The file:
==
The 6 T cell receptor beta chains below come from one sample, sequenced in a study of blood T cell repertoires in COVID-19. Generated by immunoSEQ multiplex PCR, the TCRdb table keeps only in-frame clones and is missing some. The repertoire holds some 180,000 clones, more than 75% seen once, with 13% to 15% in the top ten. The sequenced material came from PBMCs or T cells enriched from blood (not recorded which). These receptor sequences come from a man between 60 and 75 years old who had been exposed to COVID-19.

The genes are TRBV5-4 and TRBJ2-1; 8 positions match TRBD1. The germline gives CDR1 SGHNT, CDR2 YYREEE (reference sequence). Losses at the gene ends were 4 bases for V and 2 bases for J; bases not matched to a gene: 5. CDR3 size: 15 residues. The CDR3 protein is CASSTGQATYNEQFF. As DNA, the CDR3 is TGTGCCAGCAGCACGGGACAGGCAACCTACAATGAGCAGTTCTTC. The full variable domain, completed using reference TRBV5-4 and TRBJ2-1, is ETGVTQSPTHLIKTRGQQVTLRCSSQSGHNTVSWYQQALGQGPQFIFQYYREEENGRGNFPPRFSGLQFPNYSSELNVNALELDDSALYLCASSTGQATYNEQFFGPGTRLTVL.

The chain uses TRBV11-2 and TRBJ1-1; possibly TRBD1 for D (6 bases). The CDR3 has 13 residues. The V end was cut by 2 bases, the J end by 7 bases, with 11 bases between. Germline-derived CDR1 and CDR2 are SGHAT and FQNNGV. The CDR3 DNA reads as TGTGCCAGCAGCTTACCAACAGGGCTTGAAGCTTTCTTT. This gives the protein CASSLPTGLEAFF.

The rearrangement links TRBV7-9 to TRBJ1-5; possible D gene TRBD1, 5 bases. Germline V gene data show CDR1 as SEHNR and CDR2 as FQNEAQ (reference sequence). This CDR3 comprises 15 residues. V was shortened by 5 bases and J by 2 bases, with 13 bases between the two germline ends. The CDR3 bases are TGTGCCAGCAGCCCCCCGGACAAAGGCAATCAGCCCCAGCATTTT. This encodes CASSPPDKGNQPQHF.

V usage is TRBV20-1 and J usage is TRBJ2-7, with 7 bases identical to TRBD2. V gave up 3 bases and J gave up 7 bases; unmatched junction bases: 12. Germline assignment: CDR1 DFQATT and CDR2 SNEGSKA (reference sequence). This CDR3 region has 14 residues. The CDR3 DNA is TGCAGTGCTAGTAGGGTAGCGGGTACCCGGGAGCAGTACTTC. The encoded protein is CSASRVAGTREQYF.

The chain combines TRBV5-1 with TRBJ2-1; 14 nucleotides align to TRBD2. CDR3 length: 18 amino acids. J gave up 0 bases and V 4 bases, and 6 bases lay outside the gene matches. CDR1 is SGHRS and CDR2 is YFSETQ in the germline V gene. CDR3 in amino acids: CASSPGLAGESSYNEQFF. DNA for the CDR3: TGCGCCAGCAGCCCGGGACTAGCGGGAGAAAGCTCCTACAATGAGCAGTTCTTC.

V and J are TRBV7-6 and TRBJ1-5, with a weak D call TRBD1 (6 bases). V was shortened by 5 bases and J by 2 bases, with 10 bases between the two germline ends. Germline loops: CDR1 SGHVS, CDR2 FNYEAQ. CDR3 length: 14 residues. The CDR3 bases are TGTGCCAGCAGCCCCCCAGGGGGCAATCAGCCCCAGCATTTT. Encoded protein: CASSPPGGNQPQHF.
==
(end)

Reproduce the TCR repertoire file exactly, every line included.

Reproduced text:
The 6 T cell receptor beta chains below come from one sample, sequenced in a study of blood T cell repertoires in COVID-19. Generated by immunoSEQ multiplex PCR, the TCRdb table keeps only in-frame clones and is missing some. The repertoire holds some 180,000 clones, more than 75% seen once, with 13% to 15% in the top ten. The sequenced material came from PBMCs or T cells enriched from blood (not recorded which). These receptor sequences come from a man between 60 and 75 years old who had been exposed to COVID-19.

The genes are TRBV5-4 and TRBJ2-1; 8 positions match TRBD1. The germline gives CDR1 SGHNT, CDR2 YYREEE (reference sequence). Losses at the gene ends were 4 bases for V and 2 bases for J; bases not matched to a gene: 5. CDR3 size: 15 residues. The CDR3 protein is CASSTGQATYNEQFF. As DNA, the CDR3 is TGTGCCAGCAGCACGGGACAGGCAACCTACAATGAGCAGTTCTTC. The full variable domain, completed using reference TRBV5-4 and TRBJ2-1, is ETGVTQSPTHLIKTRGQQVTLRCSSQSGHNTVSWYQQALGQGPQFIFQYYREEENGRGNFPPRFSGLQFPNYSSELNVNALELDDSALYLCASSTGQATYNEQFFGPGTRLTVL.

The chain uses TRBV11-2 and TRBJ1-1; possibly TRBD1 for D (6 bases). The CDR3 has 13 residues. The V end was cut by 2 bases, the J end by 7 bases, with 11 bases between. Germline-derived CDR1 and CDR2 are SGHAT and FQNNGV. The CDR3 DNA reads as TGTGCCAGCAGCTTACCAACAGGGCTTGAAGCTTTCTTT. This gives the protein CASSLPTGLEAFF.

The rearrangement links TRBV7-9 to TRBJ1-5; possible D gene TRBD1, 5 bases. Germline V gene data show CDR1 as SEHNR and CDR2 as FQNEAQ (reference sequence). This CDR3 comprises 15 residues. V was shortened by 5 bases and J by 2 bases, with 13 bases between the two germline ends. The CDR3 bases are TGTGCCAGCAGCCCCCCGGACAAAGGCAATCAGCCCCAGCATTTT. This encodes CASSPPDKGNQPQHF.

V usage is TRBV20-1 and J usage is TRBJ2-7, with 7 bases identical to TRBD2. V gave up 3 bases and J gave up 7 bases; unmatched junction bases: 12. Germline assignment: CDR1 DFQATT and CDR2 SNEGSKA (reference sequence). This CDR3 region has 14 residues. The CDR3 DNA is TGCAGTGCTAGTAGGGTAGCGGGTACCCGGGAGCAGTACTTC. The encoded protein is CSASRVAGTREQYF.

The chain combines TRBV5-1 with TRBJ2-1; 14 nucleotides align to TRBD2. CDR3 length: 18 amino acids. J gave up 0 bases and V 4 bases, and 6 bases lay outside the gene matches. CDR1 is SGHRS and CDR2 is YFSETQ in the germline V gene. CDR3 in amino acids: CASSPGLAGESSYNEQFF. DNA for the CDR3: TGCGCCAGCAGCCCGGGACTAGCGGGAGAAAGCTCCTACAATGAGCAGTTCTTC.

V and J are TRBV7-6 and TRBJ1-5, with a weak D call TRBD1 (6 bases). V was shortened by 5 bases and J by 2 bases, with 10 bases between the two germline ends. Germline loops: CDR1 SGHVS, CDR2 FNYEAQ. CDR3 length: 14 residues. The CDR3 bases are TGTGCCAGCAGCCCCCCAGGGGGCAATCAGCCCCAGCATTTT. Encoded protein: CASSPPGGNQPQHF.